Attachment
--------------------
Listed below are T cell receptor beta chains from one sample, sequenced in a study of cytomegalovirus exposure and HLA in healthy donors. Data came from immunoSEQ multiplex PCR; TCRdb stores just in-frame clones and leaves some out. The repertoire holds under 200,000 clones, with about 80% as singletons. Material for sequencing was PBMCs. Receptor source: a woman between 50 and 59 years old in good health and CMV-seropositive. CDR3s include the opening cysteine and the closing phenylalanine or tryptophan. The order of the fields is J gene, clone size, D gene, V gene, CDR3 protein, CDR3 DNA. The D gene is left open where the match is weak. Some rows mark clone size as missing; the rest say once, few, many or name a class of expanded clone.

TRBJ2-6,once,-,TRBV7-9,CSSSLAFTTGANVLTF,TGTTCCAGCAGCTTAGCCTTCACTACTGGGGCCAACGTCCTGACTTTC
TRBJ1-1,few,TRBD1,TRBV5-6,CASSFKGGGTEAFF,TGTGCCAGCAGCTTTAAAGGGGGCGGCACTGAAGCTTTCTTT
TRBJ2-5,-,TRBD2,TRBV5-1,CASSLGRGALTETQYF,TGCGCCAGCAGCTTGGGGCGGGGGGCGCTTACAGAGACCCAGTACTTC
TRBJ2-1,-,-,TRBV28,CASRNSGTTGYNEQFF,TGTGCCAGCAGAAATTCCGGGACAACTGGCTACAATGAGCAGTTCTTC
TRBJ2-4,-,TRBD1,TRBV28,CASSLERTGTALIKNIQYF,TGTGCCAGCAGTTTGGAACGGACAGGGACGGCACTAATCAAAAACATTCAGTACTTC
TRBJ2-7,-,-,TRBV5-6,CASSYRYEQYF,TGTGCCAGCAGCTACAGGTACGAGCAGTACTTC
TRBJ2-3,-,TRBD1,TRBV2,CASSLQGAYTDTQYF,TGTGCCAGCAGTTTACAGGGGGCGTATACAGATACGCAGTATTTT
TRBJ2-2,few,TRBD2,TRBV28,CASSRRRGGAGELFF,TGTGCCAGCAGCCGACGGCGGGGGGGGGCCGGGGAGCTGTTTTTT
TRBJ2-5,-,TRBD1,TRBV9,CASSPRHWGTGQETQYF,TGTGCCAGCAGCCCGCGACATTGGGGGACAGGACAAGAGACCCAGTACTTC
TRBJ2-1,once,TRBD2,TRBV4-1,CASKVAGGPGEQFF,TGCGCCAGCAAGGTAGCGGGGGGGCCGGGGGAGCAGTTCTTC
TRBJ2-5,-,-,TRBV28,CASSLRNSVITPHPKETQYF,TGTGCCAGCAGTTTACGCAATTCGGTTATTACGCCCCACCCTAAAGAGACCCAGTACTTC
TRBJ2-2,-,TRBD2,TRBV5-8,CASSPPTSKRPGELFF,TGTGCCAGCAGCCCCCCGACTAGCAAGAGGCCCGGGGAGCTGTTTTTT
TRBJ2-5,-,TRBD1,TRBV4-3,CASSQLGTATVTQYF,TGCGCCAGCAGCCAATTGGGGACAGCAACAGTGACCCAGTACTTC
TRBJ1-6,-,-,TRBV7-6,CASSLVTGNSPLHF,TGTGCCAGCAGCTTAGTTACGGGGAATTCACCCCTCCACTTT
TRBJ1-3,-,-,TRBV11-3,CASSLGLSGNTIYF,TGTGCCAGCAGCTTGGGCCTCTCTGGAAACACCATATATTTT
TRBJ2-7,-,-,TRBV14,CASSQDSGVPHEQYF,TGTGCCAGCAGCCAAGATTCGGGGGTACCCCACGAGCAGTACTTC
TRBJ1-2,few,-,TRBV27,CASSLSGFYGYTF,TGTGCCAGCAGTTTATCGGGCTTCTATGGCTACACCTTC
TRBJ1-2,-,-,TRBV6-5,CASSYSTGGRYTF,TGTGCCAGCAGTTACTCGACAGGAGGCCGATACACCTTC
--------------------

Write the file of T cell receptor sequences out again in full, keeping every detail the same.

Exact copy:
Listed below are T cell receptor beta chains from one sample, sequenced in a study of cytomegalovirus exposure and HLA in healthy donors. Data came from immunoSEQ multiplex PCR; TCRdb stores just in-frame clones and leaves some out. The repertoire holds under 200,000 clones, with about 80% as singletons. Material for sequencing was PBMCs. Receptor source: a woman between 50 and 59 years old in good health and CMV-seropositive. CDR3s include the opening cysteine and the closing phenylalanine or tryptophan. The order of the fields is J gene, clone size, D gene, V gene, CDR3 protein, CDR3 DNA. The D gene is left open where the match is weak. Some rows mark clone size as missing; the rest say once, few, many or name a class of expanded clone.

TRBJ2-6,once,-,TRBV7-9,CSSSLAFTTGANVLTF,TGTTCCAGCAGCTTAGCCTTCACTACTGGGGCCAACGTCCTGACTTTC
TRBJ1-1,few,TRBD1,TRBV5-6,CASSFKGGGTEAFF,TGTGCCAGCAGCTTTAAAGGGGGCGGCACTGAAGCTTTCTTT
TRBJ2-5,-,TRBD2,TRBV5-1,CASSLGRGALTETQYF,TGCGCCAGCAGCTTGGGGCGGGGGGCGCTTACAGAGACCCAGTACTTC
TRBJ2-1,-,-,TRBV28,CASRNSGTTGYNEQFF,TGTGCCAGCAGAAATTCCGGGACAACTGGCTACAATGAGCAGTTCTTC
TRBJ2-4,-,TRBD1,TRBV28,CASSLERTGTALIKNIQYF,TGTGCCAGCAGTTTGGAACGGACAGGGACGGCACTAATCAAAAACATTCAGTACTTC
TRBJ2-7,-,-,TRBV5-6,CASSYRYEQYF,TGTGCCAGCAGCTACAGGTACGAGCAGTACTTC
TRBJ2-3,-,TRBD1,TRBV2,CASSLQGAYTDTQYF,TGTGCCAGCAGTTTACAGGGGGCGTATACAGATACGCAGTATTTT
TRBJ2-2,few,TRBD2,TRBV28,CASSRRRGGAGELFF,TGTGCCAGCAGCCGACGGCGGGGGGGGGCCGGGGAGCTGTTTTTT
TRBJ2-5,-,TRBD1,TRBV9,CASSPRHWGTGQETQYF,TGTGCCAGCAGCCCGCGACATTGGGGGACAGGACAAGAGACCCAGTACTTC
TRBJ2-1,once,TRBD2,TRBV4-1,CASKVAGGPGEQFF,TGCGCCAGCAAGGTAGCGGGGGGGCCGGGGGAGCAGTTCTTC
TRBJ2-5,-,-,TRBV28,CASSLRNSVITPHPKETQYF,TGTGCCAGCAGTTTACGCAATTCGGTTATTACGCCCCACCCTAAAGAGACCCAGTACTTC
TRBJ2-2,-,TRBD2,TRBV5-8,CASSPPTSKRPGELFF,TGTGCCAGCAGCCCCCCGACTAGCAAGAGGCCCGGGGAGCTGTTTTTT
TRBJ2-5,-,TRBD1,TRBV4-3,CASSQLGTATVTQYF,TGCGCCAGCAGCCAATTGGGGACAGCAACAGTGACCCAGTACTTC
TRBJ1-6,-,-,TRBV7-6,CASSLVTGNSPLHF,TGTGCCAGCAGCTTAGTTACGGGGAATTCACCCCTCCACTTT
TRBJ1-3,-,-,TRBV11-3,CASSLGLSGNTIYF,TGTGCCAGCAGCTTGGGCCTCTCTGGAAACACCATATATTTT
TRBJ2-7,-,-,TRBV14,CASSQDSGVPHEQYF,TGTGCCAGCAGCCAAGATTCGGGGGTACCCCACGAGCAGTACTTC
TRBJ1-2,few,-,TRBV27,CASSLSGFYGYTF,TGTGCCAGCAGTTTATCGGGCTTCTATGGCTACACCTTC
TRBJ1-2,-,-,TRBV6-5,CASSYSTGGRYTF,TGTGCCAGCAGTTACTCGACAGGAGGCCGATACACCTTC